She then started the clay court season, playing at the Tier II Bausch & Lomb Championships in Amelia Island, Florida. She beat fourth seeded Patty Schnyder before falling in the quarterfinals to the eighth seed and eventual champion Tatiana Golovin 6–2, 6–3. Her next tournament was the Tier I Family Circle Cup in Charleston, South Carolina, where she lost in the semifinals to Jelena Janković. Despite the loss, her ranking rose to World No. 22.

Williams played Fed Cup with her sister Serena for the first time in four years, in a home tie against Belgium on hard courts in Delray Beach, Florida, beating the young Belgian team 5–0. Williams won both of her singles matches.

Williams then traveled to Europe to prepare for the French Open. At the J&S Cup in Warsaw, Williams lost in the quarterfinals to Svetlana Kuznetsova 3–6, 6–3, 6–4. Two weeks later, Williams played the Istanbul Cup, defeating Tatiana Poutchek in the first round before losing to French hard hitter Aravane Rezaï in the second round 6–4, 6–4. This was Williams's first defeat in a Tier III event on the WTA Tour. At the French Open, Williams lost her third round match with Janković 6–4, 4–6, 6–1. During her second round win over Ashley Harkleroad, Williams hit a 206 km/h (128.8 mph) serve, which is the second fastest woman's serve ever recorded and the fastest ever recorded during a main draw match.

At Wimbledon in a first round match on Court 2, Williams was within two points of defeat against Alla Kudryavtseva before winning. In the third round, Akiko Morigami served for the match in the third set before Williams regrouped and won the match 6–2, 3–6, 7–5. In her fourth round match, Williams defeated second-seeded Sharapova 6–1, 6–3. In the quarterfinals, Williams defeated fifth-seeded Kuznetsova 6–3, 6–4 to reach her sixth career Wimbledon semifinal, where she defeated sixth-seeded Ana Ivanović 6–2, 6–4. In the final, Williams defeated Marion Bartoli in straight sets. Seeded 23rd and ranked World No. 31, Williams broke her own record set in 2005 as the lowest seeded and lowest ranked Wimbledon singles champion. With her fourth Wimbledon title, Williams joined Billie Jean King, Martina Navratilova, and Steffi Graf as the only women to who have won at least four Wimbledon singles titles during the open era. The win also bettered her ranking to World No. 17, her first return to the top 20 in a year.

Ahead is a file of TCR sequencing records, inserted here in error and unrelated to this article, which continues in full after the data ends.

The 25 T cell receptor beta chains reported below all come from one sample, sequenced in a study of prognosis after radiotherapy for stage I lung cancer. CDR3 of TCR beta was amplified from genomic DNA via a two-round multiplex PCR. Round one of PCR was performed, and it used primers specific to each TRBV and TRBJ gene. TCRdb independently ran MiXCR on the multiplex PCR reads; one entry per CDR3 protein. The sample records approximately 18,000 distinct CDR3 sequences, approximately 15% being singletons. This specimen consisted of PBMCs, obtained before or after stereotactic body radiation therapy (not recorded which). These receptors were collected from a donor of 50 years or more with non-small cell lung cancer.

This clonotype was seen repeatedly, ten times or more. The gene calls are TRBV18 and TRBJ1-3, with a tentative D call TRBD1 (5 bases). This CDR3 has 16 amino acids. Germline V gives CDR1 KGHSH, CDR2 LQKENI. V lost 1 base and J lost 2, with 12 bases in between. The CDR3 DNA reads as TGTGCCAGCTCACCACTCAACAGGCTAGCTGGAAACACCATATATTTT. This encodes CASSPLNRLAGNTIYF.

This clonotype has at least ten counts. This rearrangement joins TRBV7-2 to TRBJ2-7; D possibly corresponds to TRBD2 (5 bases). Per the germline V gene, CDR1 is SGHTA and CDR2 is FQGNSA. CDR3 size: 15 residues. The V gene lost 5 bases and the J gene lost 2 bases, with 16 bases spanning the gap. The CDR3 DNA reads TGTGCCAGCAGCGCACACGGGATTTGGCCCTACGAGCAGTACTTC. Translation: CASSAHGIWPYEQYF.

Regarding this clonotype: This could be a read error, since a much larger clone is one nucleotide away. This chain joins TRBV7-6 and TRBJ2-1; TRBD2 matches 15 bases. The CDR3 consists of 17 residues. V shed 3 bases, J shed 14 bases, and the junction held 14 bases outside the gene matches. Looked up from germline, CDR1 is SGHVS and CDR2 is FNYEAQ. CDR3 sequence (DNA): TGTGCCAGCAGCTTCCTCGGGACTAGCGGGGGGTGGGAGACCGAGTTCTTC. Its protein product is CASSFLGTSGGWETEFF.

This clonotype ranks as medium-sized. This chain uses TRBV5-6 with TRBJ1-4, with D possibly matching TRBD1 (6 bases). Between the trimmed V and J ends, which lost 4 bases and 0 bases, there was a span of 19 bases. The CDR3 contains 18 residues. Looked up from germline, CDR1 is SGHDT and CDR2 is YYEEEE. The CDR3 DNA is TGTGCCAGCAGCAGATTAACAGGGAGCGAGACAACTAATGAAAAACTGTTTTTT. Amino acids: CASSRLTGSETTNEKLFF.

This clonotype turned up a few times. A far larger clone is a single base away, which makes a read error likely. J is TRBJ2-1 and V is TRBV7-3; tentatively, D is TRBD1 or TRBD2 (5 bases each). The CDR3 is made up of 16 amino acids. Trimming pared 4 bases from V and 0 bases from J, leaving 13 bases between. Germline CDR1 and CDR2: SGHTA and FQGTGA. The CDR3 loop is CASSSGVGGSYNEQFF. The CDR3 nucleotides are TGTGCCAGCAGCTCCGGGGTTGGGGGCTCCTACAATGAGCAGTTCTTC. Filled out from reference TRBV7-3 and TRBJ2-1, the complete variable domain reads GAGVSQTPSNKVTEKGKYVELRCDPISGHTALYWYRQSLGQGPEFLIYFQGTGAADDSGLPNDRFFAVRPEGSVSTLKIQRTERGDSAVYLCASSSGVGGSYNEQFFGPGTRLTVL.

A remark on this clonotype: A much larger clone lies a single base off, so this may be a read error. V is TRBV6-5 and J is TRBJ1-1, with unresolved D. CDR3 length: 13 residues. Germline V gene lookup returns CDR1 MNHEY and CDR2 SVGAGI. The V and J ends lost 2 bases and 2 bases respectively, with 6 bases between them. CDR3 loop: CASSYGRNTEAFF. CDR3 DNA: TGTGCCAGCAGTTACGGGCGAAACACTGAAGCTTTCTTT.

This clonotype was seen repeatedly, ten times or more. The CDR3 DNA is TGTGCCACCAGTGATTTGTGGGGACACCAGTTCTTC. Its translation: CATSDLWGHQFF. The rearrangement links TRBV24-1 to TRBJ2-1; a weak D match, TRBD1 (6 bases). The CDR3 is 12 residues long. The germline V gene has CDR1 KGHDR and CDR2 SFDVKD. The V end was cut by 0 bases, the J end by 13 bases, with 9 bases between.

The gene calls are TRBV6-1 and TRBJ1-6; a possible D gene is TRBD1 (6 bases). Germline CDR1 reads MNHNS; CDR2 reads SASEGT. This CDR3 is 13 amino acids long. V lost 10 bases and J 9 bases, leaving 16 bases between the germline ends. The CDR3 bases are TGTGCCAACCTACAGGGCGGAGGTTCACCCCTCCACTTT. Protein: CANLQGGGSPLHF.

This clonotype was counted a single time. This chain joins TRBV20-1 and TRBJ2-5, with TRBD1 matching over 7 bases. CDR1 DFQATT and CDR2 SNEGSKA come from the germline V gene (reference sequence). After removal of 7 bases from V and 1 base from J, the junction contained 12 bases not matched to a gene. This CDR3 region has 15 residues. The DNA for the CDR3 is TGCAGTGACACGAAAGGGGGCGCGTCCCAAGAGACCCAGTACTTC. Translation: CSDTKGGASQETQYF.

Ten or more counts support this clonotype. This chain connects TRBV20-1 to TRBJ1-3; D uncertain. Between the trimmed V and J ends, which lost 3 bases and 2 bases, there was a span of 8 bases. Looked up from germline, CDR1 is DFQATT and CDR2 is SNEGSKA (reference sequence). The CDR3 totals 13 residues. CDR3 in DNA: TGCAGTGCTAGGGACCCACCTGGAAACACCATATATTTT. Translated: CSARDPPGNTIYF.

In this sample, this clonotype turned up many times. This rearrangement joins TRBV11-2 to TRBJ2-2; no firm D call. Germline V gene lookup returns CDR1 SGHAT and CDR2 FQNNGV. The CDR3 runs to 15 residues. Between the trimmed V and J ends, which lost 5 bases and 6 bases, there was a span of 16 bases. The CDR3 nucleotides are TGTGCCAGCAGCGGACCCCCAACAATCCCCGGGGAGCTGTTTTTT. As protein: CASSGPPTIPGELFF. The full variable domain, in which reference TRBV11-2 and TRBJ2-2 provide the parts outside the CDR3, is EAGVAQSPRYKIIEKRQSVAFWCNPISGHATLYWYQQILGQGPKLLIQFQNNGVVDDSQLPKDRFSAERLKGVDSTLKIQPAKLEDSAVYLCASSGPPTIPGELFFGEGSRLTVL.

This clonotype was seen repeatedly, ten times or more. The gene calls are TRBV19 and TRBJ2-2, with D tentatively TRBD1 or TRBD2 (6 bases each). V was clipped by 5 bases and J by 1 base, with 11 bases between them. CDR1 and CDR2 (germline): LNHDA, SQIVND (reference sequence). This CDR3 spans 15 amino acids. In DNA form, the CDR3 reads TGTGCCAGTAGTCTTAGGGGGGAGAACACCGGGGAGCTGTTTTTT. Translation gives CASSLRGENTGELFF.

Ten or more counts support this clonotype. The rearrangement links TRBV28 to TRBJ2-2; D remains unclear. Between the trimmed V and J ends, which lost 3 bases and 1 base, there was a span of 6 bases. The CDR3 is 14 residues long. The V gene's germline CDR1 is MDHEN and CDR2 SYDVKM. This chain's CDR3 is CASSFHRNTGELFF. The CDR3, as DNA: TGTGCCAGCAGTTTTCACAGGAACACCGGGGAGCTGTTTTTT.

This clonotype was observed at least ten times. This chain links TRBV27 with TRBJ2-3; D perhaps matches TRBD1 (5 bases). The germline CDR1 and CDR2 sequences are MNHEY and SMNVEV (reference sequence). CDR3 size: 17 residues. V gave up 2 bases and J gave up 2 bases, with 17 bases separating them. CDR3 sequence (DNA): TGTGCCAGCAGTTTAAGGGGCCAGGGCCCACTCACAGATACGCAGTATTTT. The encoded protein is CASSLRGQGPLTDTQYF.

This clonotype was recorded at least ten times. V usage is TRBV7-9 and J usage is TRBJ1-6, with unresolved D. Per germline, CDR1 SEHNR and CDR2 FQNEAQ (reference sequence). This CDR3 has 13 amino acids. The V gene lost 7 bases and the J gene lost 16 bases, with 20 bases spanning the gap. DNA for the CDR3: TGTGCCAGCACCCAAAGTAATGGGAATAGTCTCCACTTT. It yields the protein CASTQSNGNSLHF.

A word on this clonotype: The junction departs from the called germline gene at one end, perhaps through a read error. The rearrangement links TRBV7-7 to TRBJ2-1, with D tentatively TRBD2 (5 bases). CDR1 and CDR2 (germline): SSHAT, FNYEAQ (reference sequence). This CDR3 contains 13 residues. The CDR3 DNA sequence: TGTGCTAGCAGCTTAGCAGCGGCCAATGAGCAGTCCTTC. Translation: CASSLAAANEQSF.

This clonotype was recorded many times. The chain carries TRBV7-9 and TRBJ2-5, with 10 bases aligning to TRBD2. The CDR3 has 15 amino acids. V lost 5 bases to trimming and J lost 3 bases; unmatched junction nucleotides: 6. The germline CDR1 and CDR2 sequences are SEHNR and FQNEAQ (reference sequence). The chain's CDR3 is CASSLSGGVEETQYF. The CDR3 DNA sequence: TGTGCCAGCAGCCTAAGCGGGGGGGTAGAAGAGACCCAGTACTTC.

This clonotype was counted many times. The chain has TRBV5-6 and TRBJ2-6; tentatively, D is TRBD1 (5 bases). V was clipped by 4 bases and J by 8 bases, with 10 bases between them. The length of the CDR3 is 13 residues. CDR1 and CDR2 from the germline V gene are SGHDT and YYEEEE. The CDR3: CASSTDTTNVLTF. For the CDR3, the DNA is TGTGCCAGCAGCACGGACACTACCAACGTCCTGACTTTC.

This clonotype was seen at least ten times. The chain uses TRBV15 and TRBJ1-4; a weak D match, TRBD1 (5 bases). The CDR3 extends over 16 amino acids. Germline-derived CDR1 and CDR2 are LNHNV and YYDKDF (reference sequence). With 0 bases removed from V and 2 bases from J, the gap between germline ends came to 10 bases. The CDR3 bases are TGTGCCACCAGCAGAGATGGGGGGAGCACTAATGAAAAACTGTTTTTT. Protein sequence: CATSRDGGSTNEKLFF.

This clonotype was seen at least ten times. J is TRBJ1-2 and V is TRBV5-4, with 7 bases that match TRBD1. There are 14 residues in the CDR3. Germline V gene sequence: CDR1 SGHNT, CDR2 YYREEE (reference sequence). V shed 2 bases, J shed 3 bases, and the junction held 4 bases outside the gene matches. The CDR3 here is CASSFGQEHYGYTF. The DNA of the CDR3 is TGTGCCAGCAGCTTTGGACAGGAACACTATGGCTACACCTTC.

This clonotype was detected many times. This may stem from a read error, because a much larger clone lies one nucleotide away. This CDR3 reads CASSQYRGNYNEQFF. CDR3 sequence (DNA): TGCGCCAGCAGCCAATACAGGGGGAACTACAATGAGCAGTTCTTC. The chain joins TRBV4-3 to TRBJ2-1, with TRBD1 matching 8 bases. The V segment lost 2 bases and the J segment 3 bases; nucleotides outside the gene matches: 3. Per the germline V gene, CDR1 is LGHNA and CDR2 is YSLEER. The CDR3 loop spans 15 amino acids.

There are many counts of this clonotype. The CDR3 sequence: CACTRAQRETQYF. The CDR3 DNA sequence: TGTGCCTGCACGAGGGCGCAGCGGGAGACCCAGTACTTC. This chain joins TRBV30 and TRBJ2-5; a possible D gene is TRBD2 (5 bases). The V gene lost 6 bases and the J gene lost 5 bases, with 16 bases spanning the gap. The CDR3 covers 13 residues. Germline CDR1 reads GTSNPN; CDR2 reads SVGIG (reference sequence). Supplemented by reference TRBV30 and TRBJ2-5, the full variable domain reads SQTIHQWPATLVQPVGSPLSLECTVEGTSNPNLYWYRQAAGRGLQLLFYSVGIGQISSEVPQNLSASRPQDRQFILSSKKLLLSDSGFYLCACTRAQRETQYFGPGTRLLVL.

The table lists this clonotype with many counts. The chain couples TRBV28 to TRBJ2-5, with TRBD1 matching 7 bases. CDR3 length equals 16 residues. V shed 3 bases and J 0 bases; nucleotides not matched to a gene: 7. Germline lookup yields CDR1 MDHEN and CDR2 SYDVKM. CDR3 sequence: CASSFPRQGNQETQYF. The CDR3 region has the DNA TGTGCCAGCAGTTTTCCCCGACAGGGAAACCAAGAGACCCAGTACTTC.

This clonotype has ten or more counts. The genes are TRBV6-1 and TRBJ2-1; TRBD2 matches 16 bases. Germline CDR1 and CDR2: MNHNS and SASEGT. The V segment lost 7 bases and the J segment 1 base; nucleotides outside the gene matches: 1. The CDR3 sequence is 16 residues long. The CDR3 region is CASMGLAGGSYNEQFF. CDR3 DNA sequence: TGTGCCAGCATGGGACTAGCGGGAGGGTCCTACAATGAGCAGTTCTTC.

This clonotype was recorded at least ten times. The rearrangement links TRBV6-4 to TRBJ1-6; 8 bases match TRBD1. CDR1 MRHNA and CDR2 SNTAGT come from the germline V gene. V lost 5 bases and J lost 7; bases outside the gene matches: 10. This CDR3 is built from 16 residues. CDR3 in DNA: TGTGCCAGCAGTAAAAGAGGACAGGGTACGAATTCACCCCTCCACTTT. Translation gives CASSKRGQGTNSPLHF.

Williams then played for the U.S. in its Fed Cup semifinal tie against Russia. Williams won both her singles matches over Nadia Petrova and Anna Chakvetadze; however, the U.S. lost the tie when Williams and Lisa Raymond were defeated in the deciding doubles match.

At the Tier I Acura Classic in San Diego, Williams lost her quarterfinal match to Chakvetadze 6–7, 7–6, 6–2 after Williams double faulted while holding a match point in the second set. Nevertheless, her ranking increased to World No. 14.

At the US Open, after setting a Grand-Slam record 129 mph (208 km/h) serve in the opening round, Williams defeated Janković in the quarterfinals 4–6, 6–1, 7–6(4) before losing to the eventual champion, Justine Henin, in a semifinal 7–6(2), 6–4. Both players had health issues during the match. In the second set, Williams was treated for a stomach ache and dizziness. The tournament resulted in Williams's ranking moving up to World No. 9. With sister Serena at World No. 7, it was the first time the sisters were in the top 10 together since September 2005.

Williams then played three tournaments in Asia. Williams won her 36th career singles title at the Hansol Korea Open Tennis Championships in Seoul, South Korea, defeating fourth-seeded Russian Maria Kirilenko in the final. Despite having a heavily strapped leg, Williams then played in the AIG Japan Open Tennis Championships in Tokyo, where she lost to Virginie Razzano in the final after holding three match points. At the PTT Bangkok Open, Williams lost in the semifinals to eventual champion Flavia Pennetta 6–4, 7–6(8).

Despite officially qualifying for the year-ending Sony Ericsson Championships, Williams withdrew because of continuing problems with anemia.

Williams began the year at an exhibition tournament in Hong Kong, defeating Maria Sharapova in the final 6–4, 6–3. She also won the doubles tournament with Caroline Wozniacki.